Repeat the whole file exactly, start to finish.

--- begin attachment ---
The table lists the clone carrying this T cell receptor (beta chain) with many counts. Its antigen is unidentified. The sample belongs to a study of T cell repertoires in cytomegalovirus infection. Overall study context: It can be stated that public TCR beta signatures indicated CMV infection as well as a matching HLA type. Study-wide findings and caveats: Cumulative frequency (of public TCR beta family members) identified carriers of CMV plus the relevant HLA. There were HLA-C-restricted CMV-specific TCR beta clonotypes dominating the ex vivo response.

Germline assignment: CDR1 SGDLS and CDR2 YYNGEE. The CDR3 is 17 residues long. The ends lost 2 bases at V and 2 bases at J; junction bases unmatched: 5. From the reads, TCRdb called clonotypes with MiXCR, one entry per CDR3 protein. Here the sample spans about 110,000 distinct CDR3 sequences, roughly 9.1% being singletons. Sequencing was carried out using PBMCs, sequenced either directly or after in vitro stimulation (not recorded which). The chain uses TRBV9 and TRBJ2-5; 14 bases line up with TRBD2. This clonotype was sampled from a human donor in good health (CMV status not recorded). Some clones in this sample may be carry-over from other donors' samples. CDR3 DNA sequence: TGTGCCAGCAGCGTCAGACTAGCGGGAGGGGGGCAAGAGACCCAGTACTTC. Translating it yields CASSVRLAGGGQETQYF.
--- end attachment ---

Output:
The table lists the clone carrying this T cell receptor (beta chain) with many counts. Its antigen is unidentified. The sample belongs to a study of T cell repertoires in cytomegalovirus infection. Overall study context: It can be stated that public TCR beta signatures indicated CMV infection as well as a matching HLA type. Study-wide findings and caveats: Cumulative frequency (of public TCR beta family members) identified carriers of CMV plus the relevant HLA. There were HLA-C-restricted CMV-specific TCR beta clonotypes dominating the ex vivo response.

Germline assignment: CDR1 SGDLS and CDR2 YYNGEE. The CDR3 is 17 residues long. The ends lost 2 bases at V and 2 bases at J; junction bases unmatched: 5. From the reads, TCRdb called clonotypes with MiXCR, one entry per CDR3 protein. Here the sample spans about 110,000 distinct CDR3 sequences, roughly 9.1% being singletons. Sequencing was carried out using PBMCs, sequenced either directly or after in vitro stimulation (not recorded which). The chain uses TRBV9 and TRBJ2-5; 14 bases line up with TRBD2. This clonotype was sampled from a human donor in good health (CMV status not recorded). Some clones in this sample may be carry-over from other donors' samples. CDR3 DNA sequence: TGTGCCAGCAGCGTCAGACTAGCGGGAGGGGGGCAAGAGACCCAGTACTTC. Translating it yields CASSVRLAGGGQETQYF.